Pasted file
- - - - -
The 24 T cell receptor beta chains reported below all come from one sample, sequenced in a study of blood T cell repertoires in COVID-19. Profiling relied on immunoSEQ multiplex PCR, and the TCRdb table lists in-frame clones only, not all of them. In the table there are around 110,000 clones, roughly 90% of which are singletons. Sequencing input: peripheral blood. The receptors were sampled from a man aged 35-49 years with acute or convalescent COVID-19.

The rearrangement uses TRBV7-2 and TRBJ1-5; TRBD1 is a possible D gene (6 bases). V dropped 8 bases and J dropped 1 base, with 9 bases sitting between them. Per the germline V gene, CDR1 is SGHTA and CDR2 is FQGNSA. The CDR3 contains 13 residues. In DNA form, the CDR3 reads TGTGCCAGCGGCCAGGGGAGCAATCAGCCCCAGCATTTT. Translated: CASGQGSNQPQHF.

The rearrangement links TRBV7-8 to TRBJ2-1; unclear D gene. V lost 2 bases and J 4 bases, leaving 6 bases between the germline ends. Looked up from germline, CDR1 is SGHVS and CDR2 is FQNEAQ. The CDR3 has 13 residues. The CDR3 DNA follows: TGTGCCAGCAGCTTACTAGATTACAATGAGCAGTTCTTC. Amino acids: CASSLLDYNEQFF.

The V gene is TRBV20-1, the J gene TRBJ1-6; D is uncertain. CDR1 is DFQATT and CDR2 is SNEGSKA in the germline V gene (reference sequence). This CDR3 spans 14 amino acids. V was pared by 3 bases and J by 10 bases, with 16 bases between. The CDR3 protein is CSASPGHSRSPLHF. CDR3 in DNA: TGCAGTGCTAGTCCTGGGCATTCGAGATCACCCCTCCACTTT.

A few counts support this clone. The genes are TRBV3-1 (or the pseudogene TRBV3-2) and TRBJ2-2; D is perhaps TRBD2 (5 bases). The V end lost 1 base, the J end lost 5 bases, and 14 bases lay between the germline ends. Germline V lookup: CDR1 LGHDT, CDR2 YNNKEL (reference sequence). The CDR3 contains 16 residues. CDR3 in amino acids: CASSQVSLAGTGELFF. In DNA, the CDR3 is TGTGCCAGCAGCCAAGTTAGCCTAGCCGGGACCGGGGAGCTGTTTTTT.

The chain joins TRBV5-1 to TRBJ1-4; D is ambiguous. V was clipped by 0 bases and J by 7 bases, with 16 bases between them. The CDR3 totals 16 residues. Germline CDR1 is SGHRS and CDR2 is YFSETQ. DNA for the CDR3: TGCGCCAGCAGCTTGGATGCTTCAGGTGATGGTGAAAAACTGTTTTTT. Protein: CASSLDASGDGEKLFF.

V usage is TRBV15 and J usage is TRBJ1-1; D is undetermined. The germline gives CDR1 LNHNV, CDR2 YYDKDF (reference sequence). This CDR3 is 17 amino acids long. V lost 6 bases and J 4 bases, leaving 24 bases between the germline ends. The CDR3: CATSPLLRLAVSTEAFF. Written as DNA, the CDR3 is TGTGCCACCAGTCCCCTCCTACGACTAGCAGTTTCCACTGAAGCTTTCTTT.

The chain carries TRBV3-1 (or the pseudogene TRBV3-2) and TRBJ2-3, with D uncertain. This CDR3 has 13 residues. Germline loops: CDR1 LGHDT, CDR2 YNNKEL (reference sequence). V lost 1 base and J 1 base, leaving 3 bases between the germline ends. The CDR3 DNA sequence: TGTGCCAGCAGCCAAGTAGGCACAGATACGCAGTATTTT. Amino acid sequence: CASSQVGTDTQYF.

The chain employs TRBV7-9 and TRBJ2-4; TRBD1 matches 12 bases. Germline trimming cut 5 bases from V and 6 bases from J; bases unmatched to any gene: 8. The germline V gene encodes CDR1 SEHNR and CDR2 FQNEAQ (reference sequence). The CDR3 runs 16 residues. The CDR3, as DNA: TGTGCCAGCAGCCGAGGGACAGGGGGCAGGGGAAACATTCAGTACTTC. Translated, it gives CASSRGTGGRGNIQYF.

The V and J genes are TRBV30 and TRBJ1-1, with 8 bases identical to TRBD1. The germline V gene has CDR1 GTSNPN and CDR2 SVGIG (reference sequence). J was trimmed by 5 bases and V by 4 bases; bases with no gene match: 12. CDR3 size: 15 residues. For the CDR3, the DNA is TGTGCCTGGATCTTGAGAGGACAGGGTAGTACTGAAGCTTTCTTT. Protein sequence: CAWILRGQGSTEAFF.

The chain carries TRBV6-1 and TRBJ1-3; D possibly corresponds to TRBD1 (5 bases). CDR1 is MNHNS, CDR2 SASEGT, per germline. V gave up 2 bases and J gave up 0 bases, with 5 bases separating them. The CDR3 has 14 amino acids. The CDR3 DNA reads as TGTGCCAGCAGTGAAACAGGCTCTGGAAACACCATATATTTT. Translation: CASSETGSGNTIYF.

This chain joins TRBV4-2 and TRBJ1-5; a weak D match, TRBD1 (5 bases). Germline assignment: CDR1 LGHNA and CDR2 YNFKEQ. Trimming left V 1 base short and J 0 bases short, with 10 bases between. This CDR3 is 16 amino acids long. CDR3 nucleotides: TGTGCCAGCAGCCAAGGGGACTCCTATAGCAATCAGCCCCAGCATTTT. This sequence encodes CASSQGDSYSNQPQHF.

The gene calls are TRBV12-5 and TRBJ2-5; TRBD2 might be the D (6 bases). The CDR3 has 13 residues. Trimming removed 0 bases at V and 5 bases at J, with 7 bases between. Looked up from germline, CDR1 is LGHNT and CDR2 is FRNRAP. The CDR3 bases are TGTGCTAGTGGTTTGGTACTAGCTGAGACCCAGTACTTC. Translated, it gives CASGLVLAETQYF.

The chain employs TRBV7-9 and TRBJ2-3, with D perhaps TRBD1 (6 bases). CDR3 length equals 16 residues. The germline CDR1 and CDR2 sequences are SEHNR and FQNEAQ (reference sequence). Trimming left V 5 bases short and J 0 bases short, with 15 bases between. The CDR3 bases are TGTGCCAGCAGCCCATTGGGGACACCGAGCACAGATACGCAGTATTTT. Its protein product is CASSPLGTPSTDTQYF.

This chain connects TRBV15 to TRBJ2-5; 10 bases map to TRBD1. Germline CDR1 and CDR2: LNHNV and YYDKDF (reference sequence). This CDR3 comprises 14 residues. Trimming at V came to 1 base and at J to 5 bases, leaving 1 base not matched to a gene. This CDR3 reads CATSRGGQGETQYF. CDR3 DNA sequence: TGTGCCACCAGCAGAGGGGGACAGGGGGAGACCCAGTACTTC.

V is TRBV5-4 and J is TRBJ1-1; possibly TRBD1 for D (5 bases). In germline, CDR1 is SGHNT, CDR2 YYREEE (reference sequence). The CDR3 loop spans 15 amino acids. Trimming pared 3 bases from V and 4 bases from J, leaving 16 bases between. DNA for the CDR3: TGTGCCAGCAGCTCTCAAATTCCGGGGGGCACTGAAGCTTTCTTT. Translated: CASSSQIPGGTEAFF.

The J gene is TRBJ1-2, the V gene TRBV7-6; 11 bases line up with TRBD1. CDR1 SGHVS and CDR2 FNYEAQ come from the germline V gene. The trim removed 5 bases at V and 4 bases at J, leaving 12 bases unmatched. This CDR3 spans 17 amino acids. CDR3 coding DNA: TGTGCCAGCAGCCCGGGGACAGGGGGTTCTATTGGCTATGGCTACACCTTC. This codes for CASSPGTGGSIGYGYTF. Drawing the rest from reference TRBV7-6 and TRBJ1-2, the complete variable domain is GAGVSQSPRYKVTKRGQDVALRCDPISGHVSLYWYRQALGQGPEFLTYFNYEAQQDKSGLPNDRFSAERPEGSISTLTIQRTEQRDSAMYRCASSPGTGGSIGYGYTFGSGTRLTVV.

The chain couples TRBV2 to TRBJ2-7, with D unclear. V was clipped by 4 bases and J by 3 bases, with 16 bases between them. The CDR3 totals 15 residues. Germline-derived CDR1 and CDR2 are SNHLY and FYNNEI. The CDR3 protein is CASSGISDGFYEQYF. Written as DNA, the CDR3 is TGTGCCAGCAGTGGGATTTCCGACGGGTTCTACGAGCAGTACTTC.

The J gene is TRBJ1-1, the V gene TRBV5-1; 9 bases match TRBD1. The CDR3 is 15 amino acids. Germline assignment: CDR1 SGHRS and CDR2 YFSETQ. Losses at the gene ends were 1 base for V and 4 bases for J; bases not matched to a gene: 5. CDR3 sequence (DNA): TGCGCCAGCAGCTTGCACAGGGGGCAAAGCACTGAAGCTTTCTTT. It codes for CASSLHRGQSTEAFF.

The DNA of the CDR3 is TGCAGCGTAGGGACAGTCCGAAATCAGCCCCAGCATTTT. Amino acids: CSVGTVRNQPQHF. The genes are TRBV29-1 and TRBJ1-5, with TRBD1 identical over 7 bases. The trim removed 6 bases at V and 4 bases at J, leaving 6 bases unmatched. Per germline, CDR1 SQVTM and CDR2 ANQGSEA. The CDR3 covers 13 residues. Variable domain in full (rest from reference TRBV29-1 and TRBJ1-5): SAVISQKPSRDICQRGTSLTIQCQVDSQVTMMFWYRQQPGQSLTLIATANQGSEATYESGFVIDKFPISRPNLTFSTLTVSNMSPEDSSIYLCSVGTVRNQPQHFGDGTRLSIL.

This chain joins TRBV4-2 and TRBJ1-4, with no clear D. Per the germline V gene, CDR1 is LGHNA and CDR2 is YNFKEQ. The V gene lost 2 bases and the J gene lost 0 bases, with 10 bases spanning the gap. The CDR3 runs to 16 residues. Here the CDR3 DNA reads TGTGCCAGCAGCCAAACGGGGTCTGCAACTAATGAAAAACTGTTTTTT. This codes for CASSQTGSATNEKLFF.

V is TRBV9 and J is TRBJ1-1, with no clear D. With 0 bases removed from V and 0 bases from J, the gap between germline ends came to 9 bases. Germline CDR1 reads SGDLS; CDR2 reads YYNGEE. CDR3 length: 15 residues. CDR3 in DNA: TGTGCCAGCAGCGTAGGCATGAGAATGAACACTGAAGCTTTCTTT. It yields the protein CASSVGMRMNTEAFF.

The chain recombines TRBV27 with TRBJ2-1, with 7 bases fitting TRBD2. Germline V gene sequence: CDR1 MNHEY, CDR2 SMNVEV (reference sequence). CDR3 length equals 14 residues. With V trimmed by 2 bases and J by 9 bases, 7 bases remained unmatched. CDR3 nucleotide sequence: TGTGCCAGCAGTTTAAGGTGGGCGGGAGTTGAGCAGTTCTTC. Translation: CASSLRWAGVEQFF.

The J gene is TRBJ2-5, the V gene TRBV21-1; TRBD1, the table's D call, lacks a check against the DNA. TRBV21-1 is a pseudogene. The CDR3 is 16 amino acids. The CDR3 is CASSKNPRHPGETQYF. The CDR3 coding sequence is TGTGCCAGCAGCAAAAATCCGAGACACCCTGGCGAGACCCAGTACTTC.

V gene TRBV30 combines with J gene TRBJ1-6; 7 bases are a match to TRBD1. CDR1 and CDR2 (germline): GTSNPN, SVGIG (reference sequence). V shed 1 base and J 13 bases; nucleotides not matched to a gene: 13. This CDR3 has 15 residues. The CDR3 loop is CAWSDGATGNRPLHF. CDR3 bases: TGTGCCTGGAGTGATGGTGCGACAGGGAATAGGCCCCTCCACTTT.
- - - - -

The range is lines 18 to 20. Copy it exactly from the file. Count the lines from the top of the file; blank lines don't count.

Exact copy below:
The chain couples TRBV2 to TRBJ2-7, with D unclear. V was clipped by 4 bases and J by 3 bases, with 16 bases between them. The CDR3 totals 15 residues. Germline-derived CDR1 and CDR2 are SNHLY and FYNNEI. The CDR3 protein is CASSGISDGFYEQYF. Written as DNA, the CDR3 is TGTGCCAGCAGTGGGATTTCCGACGGGTTCTACGAGCAGTACTTC.

The J gene is TRBJ1-1, the V gene TRBV5-1; 9 bases match TRBD1. The CDR3 is 15 amino acids. Germline assignment: CDR1 SGHRS and CDR2 YFSETQ. Losses at the gene ends were 1 base for V and 4 bases for J; bases not matched to a gene: 5. CDR3 sequence (DNA): TGCGCCAGCAGCTTGCACAGGGGGCAAAGCACTGAAGCTTTCTTT. It codes for CASSLHRGQSTEAFF.

The DNA of the CDR3 is TGCAGCGTAGGGACAGTCCGAAATCAGCCCCAGCATTTT. Amino acids: CSVGTVRNQPQHF. The genes are TRBV29-1 and TRBJ1-5, with TRBD1 identical over 7 bases. The trim removed 6 bases at V and 4 bases at J, leaving 6 bases unmatched. Per germline, CDR1 SQVTM and CDR2 ANQGSEA. The CDR3 covers 13 residues. Variable domain in full (rest from reference TRBV29-1 and TRBJ1-5): SAVISQKPSRDICQRGTSLTIQCQVDSQVTMMFWYRQQPGQSLTLIATANQGSEATYESGFVIDKFPISRPNLTFSTLTVSNMSPEDSSIYLCSVGTVRNQPQHFGDGTRLSIL.